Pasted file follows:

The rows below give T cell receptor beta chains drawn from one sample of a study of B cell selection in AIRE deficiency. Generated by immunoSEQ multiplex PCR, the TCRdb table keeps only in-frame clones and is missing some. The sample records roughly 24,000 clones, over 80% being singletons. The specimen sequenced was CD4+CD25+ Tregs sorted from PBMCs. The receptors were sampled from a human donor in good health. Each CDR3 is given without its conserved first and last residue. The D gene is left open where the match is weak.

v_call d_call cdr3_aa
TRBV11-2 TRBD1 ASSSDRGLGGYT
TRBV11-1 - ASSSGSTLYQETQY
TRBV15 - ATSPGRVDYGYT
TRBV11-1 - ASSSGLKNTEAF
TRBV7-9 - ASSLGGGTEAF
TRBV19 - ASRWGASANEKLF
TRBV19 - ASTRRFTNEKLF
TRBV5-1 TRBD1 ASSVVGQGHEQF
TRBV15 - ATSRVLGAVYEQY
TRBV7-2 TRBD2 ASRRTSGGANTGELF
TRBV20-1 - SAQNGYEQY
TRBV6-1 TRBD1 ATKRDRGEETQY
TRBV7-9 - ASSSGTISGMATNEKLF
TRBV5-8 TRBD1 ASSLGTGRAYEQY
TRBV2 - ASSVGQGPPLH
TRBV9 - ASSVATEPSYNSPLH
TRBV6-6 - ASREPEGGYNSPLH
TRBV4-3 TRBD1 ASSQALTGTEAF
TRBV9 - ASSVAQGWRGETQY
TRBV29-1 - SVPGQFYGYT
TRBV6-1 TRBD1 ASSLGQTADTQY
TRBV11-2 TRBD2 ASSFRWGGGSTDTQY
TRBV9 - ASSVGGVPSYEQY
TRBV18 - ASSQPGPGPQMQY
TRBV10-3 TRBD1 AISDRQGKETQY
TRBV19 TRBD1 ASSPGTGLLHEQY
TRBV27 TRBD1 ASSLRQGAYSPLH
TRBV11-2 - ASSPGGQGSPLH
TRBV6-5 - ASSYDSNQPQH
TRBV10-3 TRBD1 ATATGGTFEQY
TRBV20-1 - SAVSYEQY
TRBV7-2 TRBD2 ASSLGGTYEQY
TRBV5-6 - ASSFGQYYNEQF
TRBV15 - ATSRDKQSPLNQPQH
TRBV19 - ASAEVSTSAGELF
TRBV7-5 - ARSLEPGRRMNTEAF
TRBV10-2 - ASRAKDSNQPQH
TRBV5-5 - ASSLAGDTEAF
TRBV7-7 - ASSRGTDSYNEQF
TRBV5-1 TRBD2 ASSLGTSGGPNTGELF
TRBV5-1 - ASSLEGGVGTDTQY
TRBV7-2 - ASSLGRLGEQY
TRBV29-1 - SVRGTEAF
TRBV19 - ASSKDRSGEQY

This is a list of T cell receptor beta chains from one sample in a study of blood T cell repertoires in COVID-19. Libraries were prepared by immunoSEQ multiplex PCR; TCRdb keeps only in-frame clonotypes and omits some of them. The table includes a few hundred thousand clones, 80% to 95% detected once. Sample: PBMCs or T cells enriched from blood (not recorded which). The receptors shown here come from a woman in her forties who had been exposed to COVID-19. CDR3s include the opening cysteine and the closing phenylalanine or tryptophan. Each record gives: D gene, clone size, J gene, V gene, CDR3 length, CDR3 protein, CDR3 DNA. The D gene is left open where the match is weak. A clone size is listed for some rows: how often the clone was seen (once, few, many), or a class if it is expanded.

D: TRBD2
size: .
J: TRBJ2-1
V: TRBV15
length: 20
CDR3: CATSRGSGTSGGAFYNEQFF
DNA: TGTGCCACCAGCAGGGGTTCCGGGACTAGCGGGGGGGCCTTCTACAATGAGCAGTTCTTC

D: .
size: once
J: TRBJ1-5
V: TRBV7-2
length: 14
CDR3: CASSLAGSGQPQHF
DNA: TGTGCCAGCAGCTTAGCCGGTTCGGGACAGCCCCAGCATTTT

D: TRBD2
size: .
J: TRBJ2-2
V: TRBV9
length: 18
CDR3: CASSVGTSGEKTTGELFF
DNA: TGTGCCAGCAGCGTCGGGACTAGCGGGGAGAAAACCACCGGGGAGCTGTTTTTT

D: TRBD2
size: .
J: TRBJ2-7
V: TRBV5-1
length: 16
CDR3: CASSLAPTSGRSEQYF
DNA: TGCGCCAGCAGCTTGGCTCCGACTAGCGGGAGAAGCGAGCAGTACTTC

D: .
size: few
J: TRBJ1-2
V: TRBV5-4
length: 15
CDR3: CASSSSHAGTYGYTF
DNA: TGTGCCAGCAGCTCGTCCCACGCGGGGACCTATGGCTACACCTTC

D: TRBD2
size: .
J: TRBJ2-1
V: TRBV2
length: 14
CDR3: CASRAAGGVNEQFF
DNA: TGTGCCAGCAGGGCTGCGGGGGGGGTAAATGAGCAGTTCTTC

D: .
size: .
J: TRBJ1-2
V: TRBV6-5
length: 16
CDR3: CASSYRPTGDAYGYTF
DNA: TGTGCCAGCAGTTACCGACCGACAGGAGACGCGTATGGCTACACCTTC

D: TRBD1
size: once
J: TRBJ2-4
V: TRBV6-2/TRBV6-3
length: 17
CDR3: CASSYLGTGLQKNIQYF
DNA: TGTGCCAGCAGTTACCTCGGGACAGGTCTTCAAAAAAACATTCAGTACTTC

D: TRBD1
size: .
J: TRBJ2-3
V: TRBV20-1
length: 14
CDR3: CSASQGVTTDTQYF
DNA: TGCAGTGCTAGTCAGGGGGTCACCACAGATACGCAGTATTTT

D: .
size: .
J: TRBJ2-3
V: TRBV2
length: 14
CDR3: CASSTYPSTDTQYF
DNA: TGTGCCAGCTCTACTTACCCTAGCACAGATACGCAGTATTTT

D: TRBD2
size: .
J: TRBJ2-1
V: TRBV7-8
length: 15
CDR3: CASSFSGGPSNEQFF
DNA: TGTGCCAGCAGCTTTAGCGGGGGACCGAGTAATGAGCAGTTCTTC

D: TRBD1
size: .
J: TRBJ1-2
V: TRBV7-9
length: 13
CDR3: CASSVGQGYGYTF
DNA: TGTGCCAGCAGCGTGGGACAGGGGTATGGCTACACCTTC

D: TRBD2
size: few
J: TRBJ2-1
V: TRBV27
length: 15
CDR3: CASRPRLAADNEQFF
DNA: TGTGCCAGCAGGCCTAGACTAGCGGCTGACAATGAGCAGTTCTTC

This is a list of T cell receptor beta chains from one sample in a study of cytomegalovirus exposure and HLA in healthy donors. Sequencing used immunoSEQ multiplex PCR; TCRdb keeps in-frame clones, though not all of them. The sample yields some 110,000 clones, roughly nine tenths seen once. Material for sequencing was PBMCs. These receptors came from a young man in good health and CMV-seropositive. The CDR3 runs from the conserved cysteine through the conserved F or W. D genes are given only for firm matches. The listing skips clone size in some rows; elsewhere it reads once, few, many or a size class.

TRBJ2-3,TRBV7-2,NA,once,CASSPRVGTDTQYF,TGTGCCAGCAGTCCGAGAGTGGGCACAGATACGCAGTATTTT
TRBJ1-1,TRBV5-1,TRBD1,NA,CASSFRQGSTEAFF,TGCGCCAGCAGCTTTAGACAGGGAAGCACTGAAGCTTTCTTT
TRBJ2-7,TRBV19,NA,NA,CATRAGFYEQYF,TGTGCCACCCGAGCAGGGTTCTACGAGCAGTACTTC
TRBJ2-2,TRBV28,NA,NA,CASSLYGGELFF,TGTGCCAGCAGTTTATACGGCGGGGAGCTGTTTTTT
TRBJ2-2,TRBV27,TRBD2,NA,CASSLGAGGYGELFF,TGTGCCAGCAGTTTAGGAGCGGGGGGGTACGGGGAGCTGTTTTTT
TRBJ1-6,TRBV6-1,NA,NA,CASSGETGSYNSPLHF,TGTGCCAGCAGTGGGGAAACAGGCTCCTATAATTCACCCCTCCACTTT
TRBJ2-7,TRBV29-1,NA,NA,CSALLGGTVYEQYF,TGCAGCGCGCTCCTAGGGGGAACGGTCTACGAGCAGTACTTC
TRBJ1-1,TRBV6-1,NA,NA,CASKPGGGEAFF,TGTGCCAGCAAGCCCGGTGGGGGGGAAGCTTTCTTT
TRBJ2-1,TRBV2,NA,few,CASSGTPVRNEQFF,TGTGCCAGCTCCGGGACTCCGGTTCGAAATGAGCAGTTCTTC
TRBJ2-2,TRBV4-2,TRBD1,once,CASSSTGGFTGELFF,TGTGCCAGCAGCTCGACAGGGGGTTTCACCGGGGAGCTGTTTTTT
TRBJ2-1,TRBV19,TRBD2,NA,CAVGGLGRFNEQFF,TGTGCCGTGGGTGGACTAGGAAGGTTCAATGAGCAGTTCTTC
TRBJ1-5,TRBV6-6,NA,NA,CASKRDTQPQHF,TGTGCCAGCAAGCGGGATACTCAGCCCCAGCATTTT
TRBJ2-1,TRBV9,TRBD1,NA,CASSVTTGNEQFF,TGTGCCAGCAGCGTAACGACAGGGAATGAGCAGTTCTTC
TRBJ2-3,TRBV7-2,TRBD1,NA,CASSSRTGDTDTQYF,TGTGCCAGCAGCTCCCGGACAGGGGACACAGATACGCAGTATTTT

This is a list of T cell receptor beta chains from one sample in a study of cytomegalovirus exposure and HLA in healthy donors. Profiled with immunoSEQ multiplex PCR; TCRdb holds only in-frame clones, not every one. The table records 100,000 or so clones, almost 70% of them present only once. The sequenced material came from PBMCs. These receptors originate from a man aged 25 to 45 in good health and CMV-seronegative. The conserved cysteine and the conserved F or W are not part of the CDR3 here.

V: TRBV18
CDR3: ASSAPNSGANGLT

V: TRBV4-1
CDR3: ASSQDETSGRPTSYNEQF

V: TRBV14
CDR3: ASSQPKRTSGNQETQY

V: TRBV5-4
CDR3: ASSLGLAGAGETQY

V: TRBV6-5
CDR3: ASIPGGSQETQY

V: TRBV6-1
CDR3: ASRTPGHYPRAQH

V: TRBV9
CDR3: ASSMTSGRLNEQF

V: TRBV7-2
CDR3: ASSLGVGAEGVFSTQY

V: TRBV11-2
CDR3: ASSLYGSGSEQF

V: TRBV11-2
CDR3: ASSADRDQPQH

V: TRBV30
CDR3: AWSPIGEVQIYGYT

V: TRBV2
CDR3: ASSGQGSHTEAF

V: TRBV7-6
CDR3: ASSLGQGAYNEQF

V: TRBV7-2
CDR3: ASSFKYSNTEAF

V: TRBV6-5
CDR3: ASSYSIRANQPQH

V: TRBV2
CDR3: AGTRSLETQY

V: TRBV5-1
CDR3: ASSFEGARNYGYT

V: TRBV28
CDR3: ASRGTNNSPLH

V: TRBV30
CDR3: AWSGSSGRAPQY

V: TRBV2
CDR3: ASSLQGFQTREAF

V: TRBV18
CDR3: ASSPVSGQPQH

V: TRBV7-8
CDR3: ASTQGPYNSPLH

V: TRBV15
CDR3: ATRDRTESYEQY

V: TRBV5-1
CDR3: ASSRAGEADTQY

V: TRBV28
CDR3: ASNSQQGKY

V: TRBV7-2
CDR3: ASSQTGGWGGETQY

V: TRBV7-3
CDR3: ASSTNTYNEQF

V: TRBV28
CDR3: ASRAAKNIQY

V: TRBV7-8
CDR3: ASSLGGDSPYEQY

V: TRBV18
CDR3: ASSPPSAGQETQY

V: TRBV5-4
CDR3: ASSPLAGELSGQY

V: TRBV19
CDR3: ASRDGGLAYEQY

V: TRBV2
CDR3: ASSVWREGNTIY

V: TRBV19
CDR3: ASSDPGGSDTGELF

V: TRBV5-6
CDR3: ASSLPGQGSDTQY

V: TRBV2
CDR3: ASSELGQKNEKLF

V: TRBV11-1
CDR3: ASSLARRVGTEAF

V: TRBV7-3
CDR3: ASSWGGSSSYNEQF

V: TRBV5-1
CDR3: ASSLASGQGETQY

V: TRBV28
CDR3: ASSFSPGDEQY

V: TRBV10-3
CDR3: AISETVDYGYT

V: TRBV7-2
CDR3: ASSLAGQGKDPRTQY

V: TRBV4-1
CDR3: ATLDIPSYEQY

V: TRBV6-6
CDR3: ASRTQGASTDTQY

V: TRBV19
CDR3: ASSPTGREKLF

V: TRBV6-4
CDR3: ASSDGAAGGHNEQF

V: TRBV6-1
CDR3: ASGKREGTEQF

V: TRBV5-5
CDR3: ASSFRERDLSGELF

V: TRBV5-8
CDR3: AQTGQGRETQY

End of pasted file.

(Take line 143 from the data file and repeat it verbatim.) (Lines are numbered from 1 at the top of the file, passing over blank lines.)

TRBJ2-2,TRBV28,NA,NA,CASSLYGGELFF,TGTGCCAGCAGTTTATACGGCGGGGAGCTGTTTTTT